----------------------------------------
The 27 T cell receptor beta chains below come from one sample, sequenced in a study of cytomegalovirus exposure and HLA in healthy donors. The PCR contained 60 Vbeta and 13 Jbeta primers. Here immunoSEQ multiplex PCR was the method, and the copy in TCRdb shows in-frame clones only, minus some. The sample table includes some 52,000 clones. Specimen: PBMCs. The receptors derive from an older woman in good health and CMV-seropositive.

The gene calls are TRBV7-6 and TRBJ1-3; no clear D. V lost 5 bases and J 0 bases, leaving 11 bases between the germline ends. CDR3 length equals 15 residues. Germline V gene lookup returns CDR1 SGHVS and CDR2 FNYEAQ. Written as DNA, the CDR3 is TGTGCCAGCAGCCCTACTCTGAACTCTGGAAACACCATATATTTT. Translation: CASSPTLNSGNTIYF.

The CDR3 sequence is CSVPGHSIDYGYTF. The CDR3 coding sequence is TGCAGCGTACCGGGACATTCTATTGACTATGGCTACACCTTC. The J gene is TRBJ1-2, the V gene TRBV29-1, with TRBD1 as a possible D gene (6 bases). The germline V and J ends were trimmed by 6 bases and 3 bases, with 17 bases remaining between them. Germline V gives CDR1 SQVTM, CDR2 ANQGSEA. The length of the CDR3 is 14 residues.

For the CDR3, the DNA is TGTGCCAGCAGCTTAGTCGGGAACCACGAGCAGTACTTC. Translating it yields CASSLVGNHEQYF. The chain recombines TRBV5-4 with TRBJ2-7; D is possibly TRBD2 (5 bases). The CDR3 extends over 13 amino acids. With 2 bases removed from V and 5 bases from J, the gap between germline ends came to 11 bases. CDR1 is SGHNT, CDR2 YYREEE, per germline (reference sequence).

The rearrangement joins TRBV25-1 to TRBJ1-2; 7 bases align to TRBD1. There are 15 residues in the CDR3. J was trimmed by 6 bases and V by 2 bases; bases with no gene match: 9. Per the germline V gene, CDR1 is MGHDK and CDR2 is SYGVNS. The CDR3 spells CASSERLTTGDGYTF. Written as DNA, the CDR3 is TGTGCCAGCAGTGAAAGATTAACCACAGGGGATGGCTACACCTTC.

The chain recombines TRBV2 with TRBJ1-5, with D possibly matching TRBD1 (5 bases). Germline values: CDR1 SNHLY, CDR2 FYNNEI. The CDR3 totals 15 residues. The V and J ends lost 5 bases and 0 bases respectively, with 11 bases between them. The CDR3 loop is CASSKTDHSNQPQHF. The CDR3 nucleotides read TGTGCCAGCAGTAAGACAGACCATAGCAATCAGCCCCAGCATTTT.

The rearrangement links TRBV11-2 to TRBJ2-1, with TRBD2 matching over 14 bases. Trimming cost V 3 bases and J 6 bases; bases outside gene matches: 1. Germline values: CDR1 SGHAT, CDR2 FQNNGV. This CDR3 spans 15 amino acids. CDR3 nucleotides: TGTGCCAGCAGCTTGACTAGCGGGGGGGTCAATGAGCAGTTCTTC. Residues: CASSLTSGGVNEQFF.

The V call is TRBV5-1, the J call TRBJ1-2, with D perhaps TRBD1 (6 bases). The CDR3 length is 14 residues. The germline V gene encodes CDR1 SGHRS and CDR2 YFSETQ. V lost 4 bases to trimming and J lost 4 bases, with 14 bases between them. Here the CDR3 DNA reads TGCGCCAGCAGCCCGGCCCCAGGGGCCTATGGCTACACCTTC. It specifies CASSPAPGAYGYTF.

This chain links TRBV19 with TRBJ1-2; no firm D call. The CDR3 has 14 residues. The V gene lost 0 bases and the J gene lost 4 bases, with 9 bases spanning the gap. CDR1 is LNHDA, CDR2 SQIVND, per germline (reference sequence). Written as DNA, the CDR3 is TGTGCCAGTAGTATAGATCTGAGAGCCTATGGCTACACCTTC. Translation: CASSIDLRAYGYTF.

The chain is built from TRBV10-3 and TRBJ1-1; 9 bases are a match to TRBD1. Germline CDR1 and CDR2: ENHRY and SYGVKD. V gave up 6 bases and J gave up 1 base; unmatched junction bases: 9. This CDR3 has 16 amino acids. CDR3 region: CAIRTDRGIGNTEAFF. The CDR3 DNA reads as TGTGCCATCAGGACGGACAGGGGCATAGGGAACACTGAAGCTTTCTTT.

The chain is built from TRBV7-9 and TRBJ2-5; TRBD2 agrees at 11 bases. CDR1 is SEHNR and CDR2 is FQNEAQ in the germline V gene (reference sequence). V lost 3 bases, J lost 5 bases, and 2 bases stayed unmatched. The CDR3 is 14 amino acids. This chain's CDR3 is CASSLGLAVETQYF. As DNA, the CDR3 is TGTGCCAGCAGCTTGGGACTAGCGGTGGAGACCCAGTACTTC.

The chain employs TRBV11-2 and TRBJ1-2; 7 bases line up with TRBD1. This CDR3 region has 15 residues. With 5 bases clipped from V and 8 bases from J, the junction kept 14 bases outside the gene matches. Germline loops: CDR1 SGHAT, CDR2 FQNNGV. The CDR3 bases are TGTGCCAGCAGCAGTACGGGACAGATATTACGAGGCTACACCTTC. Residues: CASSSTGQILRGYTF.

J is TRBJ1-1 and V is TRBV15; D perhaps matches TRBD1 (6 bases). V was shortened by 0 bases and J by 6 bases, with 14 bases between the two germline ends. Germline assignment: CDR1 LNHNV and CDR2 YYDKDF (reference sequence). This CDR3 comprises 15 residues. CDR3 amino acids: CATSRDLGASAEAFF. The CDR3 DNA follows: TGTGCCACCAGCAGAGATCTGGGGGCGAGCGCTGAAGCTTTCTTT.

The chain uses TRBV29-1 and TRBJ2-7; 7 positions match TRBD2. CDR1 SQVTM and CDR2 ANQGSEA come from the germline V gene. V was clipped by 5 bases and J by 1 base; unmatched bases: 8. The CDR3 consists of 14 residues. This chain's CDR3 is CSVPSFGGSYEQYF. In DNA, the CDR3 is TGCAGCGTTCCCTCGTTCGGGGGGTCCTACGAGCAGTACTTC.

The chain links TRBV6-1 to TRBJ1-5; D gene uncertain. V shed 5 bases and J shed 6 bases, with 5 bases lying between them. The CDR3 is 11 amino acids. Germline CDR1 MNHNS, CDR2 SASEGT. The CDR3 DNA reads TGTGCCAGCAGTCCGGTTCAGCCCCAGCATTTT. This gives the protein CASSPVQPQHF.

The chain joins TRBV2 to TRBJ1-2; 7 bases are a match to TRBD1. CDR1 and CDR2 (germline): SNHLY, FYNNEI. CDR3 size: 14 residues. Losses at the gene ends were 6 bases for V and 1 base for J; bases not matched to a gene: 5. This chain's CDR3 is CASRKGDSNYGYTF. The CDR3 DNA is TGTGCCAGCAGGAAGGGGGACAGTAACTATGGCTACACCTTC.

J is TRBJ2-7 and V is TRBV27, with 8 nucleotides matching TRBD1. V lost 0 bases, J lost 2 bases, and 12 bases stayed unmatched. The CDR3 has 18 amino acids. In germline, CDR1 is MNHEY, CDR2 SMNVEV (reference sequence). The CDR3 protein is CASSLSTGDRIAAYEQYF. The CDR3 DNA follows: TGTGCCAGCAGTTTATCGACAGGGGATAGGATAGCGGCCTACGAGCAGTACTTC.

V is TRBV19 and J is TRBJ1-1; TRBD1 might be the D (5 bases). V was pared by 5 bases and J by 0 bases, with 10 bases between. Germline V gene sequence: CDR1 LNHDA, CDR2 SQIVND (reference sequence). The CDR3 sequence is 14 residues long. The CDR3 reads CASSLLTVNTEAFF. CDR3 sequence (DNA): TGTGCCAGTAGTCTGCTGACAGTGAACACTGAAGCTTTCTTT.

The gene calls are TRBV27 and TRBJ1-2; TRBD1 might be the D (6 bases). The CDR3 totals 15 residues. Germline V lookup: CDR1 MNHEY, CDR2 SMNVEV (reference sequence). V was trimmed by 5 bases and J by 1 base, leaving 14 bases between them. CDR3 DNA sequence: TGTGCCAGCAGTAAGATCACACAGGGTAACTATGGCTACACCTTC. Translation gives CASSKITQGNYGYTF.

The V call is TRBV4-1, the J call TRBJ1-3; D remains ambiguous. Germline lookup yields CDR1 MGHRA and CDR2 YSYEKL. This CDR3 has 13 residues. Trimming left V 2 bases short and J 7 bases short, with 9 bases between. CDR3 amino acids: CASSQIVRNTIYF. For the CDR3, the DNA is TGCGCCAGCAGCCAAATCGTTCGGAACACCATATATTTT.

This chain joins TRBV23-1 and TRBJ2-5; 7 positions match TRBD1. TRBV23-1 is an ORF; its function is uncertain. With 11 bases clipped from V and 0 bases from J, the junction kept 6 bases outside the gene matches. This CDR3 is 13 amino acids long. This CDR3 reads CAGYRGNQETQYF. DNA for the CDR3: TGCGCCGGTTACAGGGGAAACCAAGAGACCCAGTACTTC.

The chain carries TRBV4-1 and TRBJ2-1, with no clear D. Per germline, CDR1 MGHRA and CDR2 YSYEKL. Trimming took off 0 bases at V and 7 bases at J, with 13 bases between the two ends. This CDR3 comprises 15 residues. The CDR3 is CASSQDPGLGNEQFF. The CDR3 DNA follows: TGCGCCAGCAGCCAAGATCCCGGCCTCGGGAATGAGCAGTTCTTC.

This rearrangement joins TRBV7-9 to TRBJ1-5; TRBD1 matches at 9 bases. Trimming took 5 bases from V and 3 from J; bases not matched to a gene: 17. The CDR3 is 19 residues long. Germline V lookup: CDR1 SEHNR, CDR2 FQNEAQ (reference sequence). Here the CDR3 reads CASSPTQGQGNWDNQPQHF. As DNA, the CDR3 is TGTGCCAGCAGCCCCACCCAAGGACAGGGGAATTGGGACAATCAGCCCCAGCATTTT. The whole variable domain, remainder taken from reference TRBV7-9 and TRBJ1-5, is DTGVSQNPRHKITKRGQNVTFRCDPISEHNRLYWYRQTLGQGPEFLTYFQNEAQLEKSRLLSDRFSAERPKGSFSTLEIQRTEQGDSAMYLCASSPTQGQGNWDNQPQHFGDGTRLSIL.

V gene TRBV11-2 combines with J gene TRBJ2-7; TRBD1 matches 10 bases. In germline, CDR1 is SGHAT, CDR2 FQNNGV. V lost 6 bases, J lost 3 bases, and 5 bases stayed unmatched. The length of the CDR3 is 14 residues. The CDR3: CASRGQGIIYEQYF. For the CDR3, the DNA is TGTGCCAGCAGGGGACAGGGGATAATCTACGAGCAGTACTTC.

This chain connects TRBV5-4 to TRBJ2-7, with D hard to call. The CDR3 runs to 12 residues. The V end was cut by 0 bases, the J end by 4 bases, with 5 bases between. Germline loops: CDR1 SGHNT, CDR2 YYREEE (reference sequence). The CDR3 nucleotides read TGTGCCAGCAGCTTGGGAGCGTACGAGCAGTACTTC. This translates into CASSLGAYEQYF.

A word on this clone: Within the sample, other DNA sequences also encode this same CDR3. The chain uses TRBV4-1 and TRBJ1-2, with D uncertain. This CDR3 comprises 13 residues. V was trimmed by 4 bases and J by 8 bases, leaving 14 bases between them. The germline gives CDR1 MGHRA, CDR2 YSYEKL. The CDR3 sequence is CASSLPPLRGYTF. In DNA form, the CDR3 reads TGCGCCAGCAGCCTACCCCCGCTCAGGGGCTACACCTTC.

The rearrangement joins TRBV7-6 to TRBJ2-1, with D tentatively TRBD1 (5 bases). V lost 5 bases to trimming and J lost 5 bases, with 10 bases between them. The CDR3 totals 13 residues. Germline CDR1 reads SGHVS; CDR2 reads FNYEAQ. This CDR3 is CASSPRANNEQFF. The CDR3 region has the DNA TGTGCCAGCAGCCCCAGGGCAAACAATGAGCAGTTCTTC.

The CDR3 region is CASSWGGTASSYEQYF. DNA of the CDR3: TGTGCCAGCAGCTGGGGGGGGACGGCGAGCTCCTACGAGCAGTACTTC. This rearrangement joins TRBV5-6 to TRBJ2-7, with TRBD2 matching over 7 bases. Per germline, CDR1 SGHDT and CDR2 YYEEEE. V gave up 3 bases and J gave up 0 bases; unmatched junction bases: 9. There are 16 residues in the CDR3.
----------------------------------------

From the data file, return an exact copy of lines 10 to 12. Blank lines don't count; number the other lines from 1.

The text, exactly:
The chain is built from TRBV10-3 and TRBJ1-1; 9 bases are a match to TRBD1. Germline CDR1 and CDR2: ENHRY and SYGVKD. V gave up 6 bases and J gave up 1 base; unmatched junction bases: 9. This CDR3 has 16 amino acids. CDR3 region: CAIRTDRGIGNTEAFF. The CDR3 DNA reads as TGTGCCATCAGGACGGACAGGGGCATAGGGAACACTGAAGCTTTCTTT.

The chain is built from TRBV7-9 and TRBJ2-5; TRBD2 agrees at 11 bases. CDR1 is SEHNR and CDR2 is FQNEAQ in the germline V gene (reference sequence). V lost 3 bases, J lost 5 bases, and 2 bases stayed unmatched. The CDR3 is 14 amino acids. This chain's CDR3 is CASSLGLAVETQYF. As DNA, the CDR3 is TGTGCCAGCAGCTTGGGACTAGCGGTGGAGACCCAGTACTTC.

The chain employs TRBV11-2 and TRBJ1-2; 7 bases line up with TRBD1. This CDR3 region has 15 residues. With 5 bases clipped from V and 8 bases from J, the junction kept 14 bases outside the gene matches. Germline loops: CDR1 SGHAT, CDR2 FQNNGV. The CDR3 bases are TGTGCCAGCAGCAGTACGGGACAGATATTACGAGGCTACACCTTC. Residues: CASSSTGQILRGYTF.